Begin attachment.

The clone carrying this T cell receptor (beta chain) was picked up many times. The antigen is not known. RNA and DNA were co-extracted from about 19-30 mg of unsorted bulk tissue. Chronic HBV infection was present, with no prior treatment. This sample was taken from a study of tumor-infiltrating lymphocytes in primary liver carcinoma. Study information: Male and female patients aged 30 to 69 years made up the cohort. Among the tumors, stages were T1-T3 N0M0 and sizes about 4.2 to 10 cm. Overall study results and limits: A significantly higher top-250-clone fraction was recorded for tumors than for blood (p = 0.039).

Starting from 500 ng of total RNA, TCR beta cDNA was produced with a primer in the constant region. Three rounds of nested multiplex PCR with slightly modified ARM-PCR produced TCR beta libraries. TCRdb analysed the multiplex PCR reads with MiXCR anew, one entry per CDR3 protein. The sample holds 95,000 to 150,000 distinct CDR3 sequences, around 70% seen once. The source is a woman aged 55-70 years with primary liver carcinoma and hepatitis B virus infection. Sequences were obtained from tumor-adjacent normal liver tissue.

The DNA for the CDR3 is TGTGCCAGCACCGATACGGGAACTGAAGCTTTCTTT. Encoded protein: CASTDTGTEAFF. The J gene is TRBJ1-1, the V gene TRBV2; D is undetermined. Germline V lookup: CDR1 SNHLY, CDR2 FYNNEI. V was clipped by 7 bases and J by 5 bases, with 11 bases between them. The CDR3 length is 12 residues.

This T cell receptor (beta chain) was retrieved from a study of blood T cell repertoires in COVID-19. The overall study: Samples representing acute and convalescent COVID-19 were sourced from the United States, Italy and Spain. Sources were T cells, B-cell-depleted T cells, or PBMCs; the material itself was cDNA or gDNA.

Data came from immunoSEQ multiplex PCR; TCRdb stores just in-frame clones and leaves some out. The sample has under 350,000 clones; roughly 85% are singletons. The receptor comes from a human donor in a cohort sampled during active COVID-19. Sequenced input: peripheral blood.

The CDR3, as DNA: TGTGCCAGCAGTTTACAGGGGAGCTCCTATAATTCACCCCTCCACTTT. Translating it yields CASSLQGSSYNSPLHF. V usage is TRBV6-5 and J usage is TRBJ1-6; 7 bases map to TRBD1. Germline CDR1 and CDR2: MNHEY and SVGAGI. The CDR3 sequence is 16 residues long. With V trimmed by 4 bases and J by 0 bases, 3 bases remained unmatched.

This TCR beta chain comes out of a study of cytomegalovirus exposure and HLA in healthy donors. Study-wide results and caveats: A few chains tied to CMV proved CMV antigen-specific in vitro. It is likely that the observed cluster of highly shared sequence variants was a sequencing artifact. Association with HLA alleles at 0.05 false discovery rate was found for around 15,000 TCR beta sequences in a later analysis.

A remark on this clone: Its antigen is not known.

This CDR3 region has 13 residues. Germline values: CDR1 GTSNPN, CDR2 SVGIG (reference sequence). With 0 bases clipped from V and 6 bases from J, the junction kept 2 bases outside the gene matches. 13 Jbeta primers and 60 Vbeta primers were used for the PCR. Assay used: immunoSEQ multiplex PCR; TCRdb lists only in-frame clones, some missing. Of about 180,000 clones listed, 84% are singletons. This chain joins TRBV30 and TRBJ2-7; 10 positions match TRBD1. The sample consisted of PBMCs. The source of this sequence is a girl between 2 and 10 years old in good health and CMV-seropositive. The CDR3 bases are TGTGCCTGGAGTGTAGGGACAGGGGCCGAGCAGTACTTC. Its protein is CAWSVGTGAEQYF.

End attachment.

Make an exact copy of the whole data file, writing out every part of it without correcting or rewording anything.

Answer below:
The clone carrying this T cell receptor (beta chain) was picked up many times. The antigen is not known. RNA and DNA were co-extracted from about 19-30 mg of unsorted bulk tissue. Chronic HBV infection was present, with no prior treatment. This sample was taken from a study of tumor-infiltrating lymphocytes in primary liver carcinoma. Study information: Male and female patients aged 30 to 69 years made up the cohort. Among the tumors, stages were T1-T3 N0M0 and sizes about 4.2 to 10 cm. Overall study results and limits: A significantly higher top-250-clone fraction was recorded for tumors than for blood (p = 0.039).

Starting from 500 ng of total RNA, TCR beta cDNA was produced with a primer in the constant region. Three rounds of nested multiplex PCR with slightly modified ARM-PCR produced TCR beta libraries. TCRdb analysed the multiplex PCR reads with MiXCR anew, one entry per CDR3 protein. The sample holds 95,000 to 150,000 distinct CDR3 sequences, around 70% seen once. The source is a woman aged 55-70 years with primary liver carcinoma and hepatitis B virus infection. Sequences were obtained from tumor-adjacent normal liver tissue.

The DNA for the CDR3 is TGTGCCAGCACCGATACGGGAACTGAAGCTTTCTTT. Encoded protein: CASTDTGTEAFF. The J gene is TRBJ1-1, the V gene TRBV2; D is undetermined. Germline V lookup: CDR1 SNHLY, CDR2 FYNNEI. V was clipped by 7 bases and J by 5 bases, with 11 bases between them. The CDR3 length is 12 residues.

This T cell receptor (beta chain) was retrieved from a study of blood T cell repertoires in COVID-19. The overall study: Samples representing acute and convalescent COVID-19 were sourced from the United States, Italy and Spain. Sources were T cells, B-cell-depleted T cells, or PBMCs; the material itself was cDNA or gDNA.

Data came from immunoSEQ multiplex PCR; TCRdb stores just in-frame clones and leaves some out. The sample has under 350,000 clones; roughly 85% are singletons. The receptor comes from a human donor in a cohort sampled during active COVID-19. Sequenced input: peripheral blood.

The CDR3, as DNA: TGTGCCAGCAGTTTACAGGGGAGCTCCTATAATTCACCCCTCCACTTT. Translating it yields CASSLQGSSYNSPLHF. V usage is TRBV6-5 and J usage is TRBJ1-6; 7 bases map to TRBD1. Germline CDR1 and CDR2: MNHEY and SVGAGI. The CDR3 sequence is 16 residues long. With V trimmed by 4 bases and J by 0 bases, 3 bases remained unmatched.

This TCR beta chain comes out of a study of cytomegalovirus exposure and HLA in healthy donors. Study-wide results and caveats: A few chains tied to CMV proved CMV antigen-specific in vitro. It is likely that the observed cluster of highly shared sequence variants was a sequencing artifact. Association with HLA alleles at 0.05 false discovery rate was found for around 15,000 TCR beta sequences in a later analysis.

A remark on this clone: Its antigen is not known.

This CDR3 region has 13 residues. Germline values: CDR1 GTSNPN, CDR2 SVGIG (reference sequence). With 0 bases clipped from V and 6 bases from J, the junction kept 2 bases outside the gene matches. 13 Jbeta primers and 60 Vbeta primers were used for the PCR. Assay used: immunoSEQ multiplex PCR; TCRdb lists only in-frame clones, some missing. Of about 180,000 clones listed, 84% are singletons. This chain joins TRBV30 and TRBJ2-7; 10 positions match TRBD1. The sample consisted of PBMCs. The source of this sequence is a girl between 2 and 10 years old in good health and CMV-seropositive. The CDR3 bases are TGTGCCTGGAGTGTAGGGACAGGGGCCGAGCAGTACTTC. Its protein is CAWSVGTGAEQYF.